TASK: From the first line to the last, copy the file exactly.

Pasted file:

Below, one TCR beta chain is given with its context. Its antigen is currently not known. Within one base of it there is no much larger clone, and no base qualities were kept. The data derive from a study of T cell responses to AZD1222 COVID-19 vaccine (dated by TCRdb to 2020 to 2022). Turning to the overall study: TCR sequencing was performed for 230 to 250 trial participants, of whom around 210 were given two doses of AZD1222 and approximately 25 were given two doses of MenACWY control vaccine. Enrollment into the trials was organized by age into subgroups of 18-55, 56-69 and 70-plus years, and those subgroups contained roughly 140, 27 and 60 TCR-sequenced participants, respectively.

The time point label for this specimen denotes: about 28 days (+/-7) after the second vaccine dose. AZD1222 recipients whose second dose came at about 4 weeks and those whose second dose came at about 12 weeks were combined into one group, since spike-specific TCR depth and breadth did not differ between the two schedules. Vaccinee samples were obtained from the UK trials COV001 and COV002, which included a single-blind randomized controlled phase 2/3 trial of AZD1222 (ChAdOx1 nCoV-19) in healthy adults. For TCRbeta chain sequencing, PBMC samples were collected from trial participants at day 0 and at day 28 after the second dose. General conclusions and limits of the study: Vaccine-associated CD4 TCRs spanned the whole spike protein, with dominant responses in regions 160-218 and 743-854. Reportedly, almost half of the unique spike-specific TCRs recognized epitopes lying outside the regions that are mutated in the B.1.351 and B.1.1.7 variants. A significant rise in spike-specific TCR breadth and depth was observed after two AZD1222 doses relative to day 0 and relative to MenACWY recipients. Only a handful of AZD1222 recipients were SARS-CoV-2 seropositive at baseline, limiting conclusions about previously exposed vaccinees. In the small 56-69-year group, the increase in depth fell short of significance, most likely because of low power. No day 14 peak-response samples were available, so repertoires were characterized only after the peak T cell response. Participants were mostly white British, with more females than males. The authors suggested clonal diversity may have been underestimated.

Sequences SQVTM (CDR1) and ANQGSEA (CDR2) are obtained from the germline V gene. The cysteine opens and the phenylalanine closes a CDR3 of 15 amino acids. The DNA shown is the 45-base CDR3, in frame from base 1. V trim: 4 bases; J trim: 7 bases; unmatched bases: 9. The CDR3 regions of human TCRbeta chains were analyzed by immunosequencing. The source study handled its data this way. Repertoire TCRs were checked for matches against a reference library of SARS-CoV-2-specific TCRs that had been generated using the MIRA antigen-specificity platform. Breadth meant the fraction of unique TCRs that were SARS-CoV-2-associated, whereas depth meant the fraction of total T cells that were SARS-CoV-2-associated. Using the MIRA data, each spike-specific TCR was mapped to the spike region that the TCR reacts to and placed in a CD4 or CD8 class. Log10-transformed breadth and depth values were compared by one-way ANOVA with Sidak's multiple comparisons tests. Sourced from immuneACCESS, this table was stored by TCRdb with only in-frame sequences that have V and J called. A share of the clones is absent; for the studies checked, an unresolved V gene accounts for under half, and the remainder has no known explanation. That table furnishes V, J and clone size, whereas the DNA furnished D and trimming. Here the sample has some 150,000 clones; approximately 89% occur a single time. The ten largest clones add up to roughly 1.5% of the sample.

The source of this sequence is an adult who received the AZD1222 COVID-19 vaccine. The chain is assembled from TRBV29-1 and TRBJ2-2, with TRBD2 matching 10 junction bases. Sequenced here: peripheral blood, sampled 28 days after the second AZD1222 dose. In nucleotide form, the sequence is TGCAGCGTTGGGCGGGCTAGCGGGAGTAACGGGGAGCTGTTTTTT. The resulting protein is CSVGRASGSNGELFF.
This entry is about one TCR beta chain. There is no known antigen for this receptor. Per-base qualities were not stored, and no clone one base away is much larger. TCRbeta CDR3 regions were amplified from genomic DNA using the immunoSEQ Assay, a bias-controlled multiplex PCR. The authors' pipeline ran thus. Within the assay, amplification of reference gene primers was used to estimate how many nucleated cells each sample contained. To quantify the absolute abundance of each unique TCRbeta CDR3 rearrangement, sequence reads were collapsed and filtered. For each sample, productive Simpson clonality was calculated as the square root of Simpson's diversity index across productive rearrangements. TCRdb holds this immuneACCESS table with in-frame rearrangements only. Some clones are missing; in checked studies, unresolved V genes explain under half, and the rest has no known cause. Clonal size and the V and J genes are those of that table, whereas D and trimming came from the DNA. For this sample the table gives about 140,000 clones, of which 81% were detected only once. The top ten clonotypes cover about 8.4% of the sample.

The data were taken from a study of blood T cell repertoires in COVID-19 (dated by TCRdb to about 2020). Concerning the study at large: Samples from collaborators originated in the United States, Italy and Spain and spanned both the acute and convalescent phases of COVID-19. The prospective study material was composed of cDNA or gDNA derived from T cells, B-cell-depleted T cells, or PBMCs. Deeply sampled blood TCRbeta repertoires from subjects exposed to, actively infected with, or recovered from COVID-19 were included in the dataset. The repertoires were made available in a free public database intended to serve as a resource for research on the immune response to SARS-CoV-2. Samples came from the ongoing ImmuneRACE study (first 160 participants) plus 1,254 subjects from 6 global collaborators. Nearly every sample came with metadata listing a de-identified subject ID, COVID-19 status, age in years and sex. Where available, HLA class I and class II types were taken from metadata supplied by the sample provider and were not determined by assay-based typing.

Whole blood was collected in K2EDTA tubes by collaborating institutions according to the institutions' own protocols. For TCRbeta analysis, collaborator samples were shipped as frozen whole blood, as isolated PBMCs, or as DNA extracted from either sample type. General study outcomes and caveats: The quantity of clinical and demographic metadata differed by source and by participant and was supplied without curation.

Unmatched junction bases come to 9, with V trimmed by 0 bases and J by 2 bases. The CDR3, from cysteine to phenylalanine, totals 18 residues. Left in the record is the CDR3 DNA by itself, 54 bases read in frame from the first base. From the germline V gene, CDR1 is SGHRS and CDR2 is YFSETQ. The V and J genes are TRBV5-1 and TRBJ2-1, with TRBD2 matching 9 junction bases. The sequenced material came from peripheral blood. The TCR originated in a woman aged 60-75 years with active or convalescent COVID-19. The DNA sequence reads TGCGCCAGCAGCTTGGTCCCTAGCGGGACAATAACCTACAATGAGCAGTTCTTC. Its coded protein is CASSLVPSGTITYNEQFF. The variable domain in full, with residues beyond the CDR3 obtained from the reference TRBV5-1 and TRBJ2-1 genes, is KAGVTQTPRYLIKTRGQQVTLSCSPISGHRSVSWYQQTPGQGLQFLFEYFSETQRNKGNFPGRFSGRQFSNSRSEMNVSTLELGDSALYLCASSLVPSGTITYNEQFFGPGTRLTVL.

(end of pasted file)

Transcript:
Below, one TCR beta chain is given with its context. Its antigen is currently not known. Within one base of it there is no much larger clone, and no base qualities were kept. The data derive from a study of T cell responses to AZD1222 COVID-19 vaccine (dated by TCRdb to 2020 to 2022). Turning to the overall study: TCR sequencing was performed for 230 to 250 trial participants, of whom around 210 were given two doses of AZD1222 and approximately 25 were given two doses of MenACWY control vaccine. Enrollment into the trials was organized by age into subgroups of 18-55, 56-69 and 70-plus years, and those subgroups contained roughly 140, 27 and 60 TCR-sequenced participants, respectively.

The time point label for this specimen denotes: about 28 days (+/-7) after the second vaccine dose. AZD1222 recipients whose second dose came at about 4 weeks and those whose second dose came at about 12 weeks were combined into one group, since spike-specific TCR depth and breadth did not differ between the two schedules. Vaccinee samples were obtained from the UK trials COV001 and COV002, which included a single-blind randomized controlled phase 2/3 trial of AZD1222 (ChAdOx1 nCoV-19) in healthy adults. For TCRbeta chain sequencing, PBMC samples were collected from trial participants at day 0 and at day 28 after the second dose. General conclusions and limits of the study: Vaccine-associated CD4 TCRs spanned the whole spike protein, with dominant responses in regions 160-218 and 743-854. Reportedly, almost half of the unique spike-specific TCRs recognized epitopes lying outside the regions that are mutated in the B.1.351 and B.1.1.7 variants. A significant rise in spike-specific TCR breadth and depth was observed after two AZD1222 doses relative to day 0 and relative to MenACWY recipients. Only a handful of AZD1222 recipients were SARS-CoV-2 seropositive at baseline, limiting conclusions about previously exposed vaccinees. In the small 56-69-year group, the increase in depth fell short of significance, most likely because of low power. No day 14 peak-response samples were available, so repertoires were characterized only after the peak T cell response. Participants were mostly white British, with more females than males. The authors suggested clonal diversity may have been underestimated.

Sequences SQVTM (CDR1) and ANQGSEA (CDR2) are obtained from the germline V gene. The cysteine opens and the phenylalanine closes a CDR3 of 15 amino acids. The DNA shown is the 45-base CDR3, in frame from base 1. V trim: 4 bases; J trim: 7 bases; unmatched bases: 9. The CDR3 regions of human TCRbeta chains were analyzed by immunosequencing. The source study handled its data this way. Repertoire TCRs were checked for matches against a reference library of SARS-CoV-2-specific TCRs that had been generated using the MIRA antigen-specificity platform. Breadth meant the fraction of unique TCRs that were SARS-CoV-2-associated, whereas depth meant the fraction of total T cells that were SARS-CoV-2-associated. Using the MIRA data, each spike-specific TCR was mapped to the spike region that the TCR reacts to and placed in a CD4 or CD8 class. Log10-transformed breadth and depth values were compared by one-way ANOVA with Sidak's multiple comparisons tests. Sourced from immuneACCESS, this table was stored by TCRdb with only in-frame sequences that have V and J called. A share of the clones is absent; for the studies checked, an unresolved V gene accounts for under half, and the remainder has no known explanation. That table furnishes V, J and clone size, whereas the DNA furnished D and trimming. Here the sample has some 150,000 clones; approximately 89% occur a single time. The ten largest clones add up to roughly 1.5% of the sample.

The source of this sequence is an adult who received the AZD1222 COVID-19 vaccine. The chain is assembled from TRBV29-1 and TRBJ2-2, with TRBD2 matching 10 junction bases. Sequenced here: peripheral blood, sampled 28 days after the second AZD1222 dose. In nucleotide form, the sequence is TGCAGCGTTGGGCGGGCTAGCGGGAGTAACGGGGAGCTGTTTTTT. The resulting protein is CSVGRASGSNGELFF.
This entry is about one TCR beta chain. There is no known antigen for this receptor. Per-base qualities were not stored, and no clone one base away is much larger. TCRbeta CDR3 regions were amplified from genomic DNA using the immunoSEQ Assay, a bias-controlled multiplex PCR. The authors' pipeline ran thus. Within the assay, amplification of reference gene primers was used to estimate how many nucleated cells each sample contained. To quantify the absolute abundance of each unique TCRbeta CDR3 rearrangement, sequence reads were collapsed and filtered. For each sample, productive Simpson clonality was calculated as the square root of Simpson's diversity index across productive rearrangements. TCRdb holds this immuneACCESS table with in-frame rearrangements only. Some clones are missing; in checked studies, unresolved V genes explain under half, and the rest has no known cause. Clonal size and the V and J genes are those of that table, whereas D and trimming came from the DNA. For this sample the table gives about 140,000 clones, of which 81% were detected only once. The top ten clonotypes cover about 8.4% of the sample.

The data were taken from a study of blood T cell repertoires in COVID-19 (dated by TCRdb to about 2020). Concerning the study at large: Samples from collaborators originated in the United States, Italy and Spain and spanned both the acute and convalescent phases of COVID-19. The prospective study material was composed of cDNA or gDNA derived from T cells, B-cell-depleted T cells, or PBMCs. Deeply sampled blood TCRbeta repertoires from subjects exposed to, actively infected with, or recovered from COVID-19 were included in the dataset. The repertoires were made available in a free public database intended to serve as a resource for research on the immune response to SARS-CoV-2. Samples came from the ongoing ImmuneRACE study (first 160 participants) plus 1,254 subjects from 6 global collaborators. Nearly every sample came with metadata listing a de-identified subject ID, COVID-19 status, age in years and sex. Where available, HLA class I and class II types were taken from metadata supplied by the sample provider and were not determined by assay-based typing.

Whole blood was collected in K2EDTA tubes by collaborating institutions according to the institutions' own protocols. For TCRbeta analysis, collaborator samples were shipped as frozen whole blood, as isolated PBMCs, or as DNA extracted from either sample type. General study outcomes and caveats: The quantity of clinical and demographic metadata differed by source and by participant and was supplied without curation.

Unmatched junction bases come to 9, with V trimmed by 0 bases and J by 2 bases. The CDR3, from cysteine to phenylalanine, totals 18 residues. Left in the record is the CDR3 DNA by itself, 54 bases read in frame from the first base. From the germline V gene, CDR1 is SGHRS and CDR2 is YFSETQ. The V and J genes are TRBV5-1 and TRBJ2-1, with TRBD2 matching 9 junction bases. The sequenced material came from peripheral blood. The TCR originated in a woman aged 60-75 years with active or convalescent COVID-19. The DNA sequence reads TGCGCCAGCAGCTTGGTCCCTAGCGGGACAATAACCTACAATGAGCAGTTCTTC. Its coded protein is CASSLVPSGTITYNEQFF. The variable domain in full, with residues beyond the CDR3 obtained from the reference TRBV5-1 and TRBJ2-1 genes, is KAGVTQTPRYLIKTRGQQVTLSCSPISGHRSVSWYQQTPGQGLQFLFEYFSETQRNKGNFPGRFSGRQFSNSRSEMNVSTLELGDSALYLCASSLVPSGTITYNEQFFGPGTRLTVL.